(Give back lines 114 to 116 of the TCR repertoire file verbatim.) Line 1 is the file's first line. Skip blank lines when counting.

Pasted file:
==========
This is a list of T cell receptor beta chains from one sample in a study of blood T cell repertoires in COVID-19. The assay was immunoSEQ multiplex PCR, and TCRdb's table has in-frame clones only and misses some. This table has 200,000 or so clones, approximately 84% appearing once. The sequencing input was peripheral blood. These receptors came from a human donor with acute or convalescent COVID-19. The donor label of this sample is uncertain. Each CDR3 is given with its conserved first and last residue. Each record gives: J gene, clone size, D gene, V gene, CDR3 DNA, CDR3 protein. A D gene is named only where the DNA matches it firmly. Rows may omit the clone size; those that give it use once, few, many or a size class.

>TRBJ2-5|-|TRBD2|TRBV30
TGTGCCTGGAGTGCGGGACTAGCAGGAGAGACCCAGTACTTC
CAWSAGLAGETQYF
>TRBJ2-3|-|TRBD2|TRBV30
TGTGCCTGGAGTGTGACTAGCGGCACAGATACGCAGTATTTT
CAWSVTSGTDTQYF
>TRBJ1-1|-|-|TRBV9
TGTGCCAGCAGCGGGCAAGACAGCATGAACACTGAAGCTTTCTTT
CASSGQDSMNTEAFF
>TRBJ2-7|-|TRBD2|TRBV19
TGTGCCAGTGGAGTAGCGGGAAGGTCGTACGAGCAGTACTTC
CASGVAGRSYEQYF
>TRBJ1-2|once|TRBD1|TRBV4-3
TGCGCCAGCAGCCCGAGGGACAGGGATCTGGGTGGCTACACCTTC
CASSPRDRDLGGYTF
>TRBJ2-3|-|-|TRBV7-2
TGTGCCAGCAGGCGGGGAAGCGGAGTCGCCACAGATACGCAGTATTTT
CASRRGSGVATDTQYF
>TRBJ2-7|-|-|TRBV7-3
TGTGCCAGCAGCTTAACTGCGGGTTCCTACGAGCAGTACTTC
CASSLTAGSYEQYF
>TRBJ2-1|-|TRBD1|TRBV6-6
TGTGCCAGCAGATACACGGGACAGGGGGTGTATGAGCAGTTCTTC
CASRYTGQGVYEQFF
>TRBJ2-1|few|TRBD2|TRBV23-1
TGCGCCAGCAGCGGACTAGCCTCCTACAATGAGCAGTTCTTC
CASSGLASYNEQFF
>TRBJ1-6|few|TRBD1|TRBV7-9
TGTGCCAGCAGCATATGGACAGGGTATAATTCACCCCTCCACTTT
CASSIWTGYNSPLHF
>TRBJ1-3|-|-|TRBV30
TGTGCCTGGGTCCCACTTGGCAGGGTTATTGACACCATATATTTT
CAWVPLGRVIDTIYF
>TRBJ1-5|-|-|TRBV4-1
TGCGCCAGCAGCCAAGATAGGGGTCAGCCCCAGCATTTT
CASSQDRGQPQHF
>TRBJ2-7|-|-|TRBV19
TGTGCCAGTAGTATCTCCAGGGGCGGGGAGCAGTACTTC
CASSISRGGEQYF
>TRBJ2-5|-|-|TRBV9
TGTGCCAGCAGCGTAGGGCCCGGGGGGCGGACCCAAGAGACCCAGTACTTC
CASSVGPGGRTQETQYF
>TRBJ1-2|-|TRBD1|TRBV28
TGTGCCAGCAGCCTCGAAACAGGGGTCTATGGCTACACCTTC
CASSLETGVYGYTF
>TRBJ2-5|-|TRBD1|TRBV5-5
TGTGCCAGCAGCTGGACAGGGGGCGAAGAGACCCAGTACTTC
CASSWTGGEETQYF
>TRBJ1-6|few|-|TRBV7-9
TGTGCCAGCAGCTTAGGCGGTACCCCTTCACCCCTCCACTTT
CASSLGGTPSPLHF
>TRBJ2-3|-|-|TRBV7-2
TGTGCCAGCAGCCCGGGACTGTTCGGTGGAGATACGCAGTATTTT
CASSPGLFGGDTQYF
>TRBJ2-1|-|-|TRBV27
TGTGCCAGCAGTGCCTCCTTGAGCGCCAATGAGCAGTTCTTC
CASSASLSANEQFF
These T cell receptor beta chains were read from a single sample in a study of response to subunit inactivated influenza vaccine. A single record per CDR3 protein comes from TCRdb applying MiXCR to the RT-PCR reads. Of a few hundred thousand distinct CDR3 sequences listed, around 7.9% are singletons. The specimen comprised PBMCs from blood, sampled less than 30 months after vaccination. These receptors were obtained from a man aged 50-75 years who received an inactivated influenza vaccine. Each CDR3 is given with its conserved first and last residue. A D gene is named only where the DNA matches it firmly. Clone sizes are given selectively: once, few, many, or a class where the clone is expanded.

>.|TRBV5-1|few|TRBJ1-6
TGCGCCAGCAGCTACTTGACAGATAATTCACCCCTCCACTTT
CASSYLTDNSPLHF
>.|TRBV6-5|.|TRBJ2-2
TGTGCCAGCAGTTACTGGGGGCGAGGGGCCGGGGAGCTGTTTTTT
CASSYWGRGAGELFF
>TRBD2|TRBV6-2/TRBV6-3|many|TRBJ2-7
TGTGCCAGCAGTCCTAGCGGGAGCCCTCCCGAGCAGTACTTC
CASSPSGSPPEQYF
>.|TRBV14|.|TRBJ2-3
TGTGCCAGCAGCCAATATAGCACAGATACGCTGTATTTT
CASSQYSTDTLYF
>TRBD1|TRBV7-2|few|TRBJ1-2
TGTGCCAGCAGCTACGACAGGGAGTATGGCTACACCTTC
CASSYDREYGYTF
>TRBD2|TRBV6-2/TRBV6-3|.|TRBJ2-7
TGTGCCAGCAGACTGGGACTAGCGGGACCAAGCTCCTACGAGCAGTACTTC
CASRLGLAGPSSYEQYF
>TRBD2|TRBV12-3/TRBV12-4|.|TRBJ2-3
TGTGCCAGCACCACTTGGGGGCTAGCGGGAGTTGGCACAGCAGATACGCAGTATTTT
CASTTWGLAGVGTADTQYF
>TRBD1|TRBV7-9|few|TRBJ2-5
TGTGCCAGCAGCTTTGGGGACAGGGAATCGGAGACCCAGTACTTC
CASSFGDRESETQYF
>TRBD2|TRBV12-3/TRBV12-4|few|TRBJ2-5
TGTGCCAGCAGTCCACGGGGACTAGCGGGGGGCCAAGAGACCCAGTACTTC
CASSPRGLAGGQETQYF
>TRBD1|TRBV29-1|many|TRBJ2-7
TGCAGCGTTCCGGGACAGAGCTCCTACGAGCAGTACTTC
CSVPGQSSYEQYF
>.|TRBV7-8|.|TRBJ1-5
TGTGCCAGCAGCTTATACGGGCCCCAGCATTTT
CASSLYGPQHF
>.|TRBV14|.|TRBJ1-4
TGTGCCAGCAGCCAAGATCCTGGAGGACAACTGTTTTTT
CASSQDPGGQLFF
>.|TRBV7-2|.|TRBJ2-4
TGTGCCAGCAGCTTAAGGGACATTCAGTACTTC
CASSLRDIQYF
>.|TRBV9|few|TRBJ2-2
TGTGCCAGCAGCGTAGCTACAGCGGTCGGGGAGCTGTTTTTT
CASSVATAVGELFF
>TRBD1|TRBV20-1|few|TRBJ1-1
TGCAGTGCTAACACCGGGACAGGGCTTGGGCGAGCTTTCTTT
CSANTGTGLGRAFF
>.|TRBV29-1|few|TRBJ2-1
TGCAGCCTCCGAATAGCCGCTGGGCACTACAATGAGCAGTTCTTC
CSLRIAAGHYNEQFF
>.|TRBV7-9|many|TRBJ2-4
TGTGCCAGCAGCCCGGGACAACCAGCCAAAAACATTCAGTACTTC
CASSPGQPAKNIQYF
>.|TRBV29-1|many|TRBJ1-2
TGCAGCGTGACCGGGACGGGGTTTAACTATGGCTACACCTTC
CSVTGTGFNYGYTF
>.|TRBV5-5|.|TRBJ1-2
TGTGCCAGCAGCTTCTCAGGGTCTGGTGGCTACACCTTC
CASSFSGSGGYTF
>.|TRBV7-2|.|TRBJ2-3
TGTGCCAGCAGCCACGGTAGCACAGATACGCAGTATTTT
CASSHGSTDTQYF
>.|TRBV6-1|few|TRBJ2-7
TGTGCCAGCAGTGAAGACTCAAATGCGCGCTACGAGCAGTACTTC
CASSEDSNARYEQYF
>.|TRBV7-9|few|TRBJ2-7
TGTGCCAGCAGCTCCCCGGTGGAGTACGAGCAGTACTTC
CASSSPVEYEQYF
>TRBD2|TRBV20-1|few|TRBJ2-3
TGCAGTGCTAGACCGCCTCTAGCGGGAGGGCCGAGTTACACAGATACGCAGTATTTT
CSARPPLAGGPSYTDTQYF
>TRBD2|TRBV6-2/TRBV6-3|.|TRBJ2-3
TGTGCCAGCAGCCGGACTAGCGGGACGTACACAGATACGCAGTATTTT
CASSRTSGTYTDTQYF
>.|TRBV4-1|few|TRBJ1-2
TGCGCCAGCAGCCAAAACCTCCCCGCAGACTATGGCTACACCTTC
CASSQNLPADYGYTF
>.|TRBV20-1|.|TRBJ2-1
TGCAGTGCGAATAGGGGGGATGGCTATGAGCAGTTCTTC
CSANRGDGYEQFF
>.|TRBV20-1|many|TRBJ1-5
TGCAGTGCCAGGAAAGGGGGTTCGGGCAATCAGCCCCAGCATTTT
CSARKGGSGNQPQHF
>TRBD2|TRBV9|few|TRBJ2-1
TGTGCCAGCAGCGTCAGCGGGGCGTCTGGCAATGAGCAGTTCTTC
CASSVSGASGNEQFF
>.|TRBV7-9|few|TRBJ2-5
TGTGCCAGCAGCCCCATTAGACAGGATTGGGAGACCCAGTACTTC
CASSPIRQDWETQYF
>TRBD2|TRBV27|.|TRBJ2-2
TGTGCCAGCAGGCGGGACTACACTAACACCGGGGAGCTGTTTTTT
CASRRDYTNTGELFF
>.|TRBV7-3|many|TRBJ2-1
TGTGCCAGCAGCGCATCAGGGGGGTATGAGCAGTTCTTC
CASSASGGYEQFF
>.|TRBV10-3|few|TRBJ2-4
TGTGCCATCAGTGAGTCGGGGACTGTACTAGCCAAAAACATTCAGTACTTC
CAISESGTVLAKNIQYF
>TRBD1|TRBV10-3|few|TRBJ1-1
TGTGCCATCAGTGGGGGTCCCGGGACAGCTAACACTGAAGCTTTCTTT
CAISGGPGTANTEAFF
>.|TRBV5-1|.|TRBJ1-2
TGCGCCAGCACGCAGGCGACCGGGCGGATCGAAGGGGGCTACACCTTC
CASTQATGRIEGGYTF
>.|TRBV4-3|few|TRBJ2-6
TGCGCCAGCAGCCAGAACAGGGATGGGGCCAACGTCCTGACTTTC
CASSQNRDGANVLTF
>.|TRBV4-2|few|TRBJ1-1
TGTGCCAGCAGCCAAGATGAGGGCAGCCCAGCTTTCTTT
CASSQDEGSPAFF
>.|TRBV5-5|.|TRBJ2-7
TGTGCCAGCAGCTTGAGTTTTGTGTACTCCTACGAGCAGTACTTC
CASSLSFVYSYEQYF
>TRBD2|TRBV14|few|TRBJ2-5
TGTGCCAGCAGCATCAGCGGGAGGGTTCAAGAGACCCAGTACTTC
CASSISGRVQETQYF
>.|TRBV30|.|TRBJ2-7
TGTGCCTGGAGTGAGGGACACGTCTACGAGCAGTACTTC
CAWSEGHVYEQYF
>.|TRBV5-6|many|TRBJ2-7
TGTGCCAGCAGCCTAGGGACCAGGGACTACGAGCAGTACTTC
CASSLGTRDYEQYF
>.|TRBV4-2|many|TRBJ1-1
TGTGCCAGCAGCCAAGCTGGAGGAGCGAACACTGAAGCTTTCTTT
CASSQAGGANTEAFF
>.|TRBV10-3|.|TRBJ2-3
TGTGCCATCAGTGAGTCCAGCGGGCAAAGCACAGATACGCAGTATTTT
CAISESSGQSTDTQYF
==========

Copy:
>.|TRBV5-5|.|TRBJ1-2
TGTGCCAGCAGCTTCTCAGGGTCTGGTGGCTACACCTTC
CASSFSGSGGYTF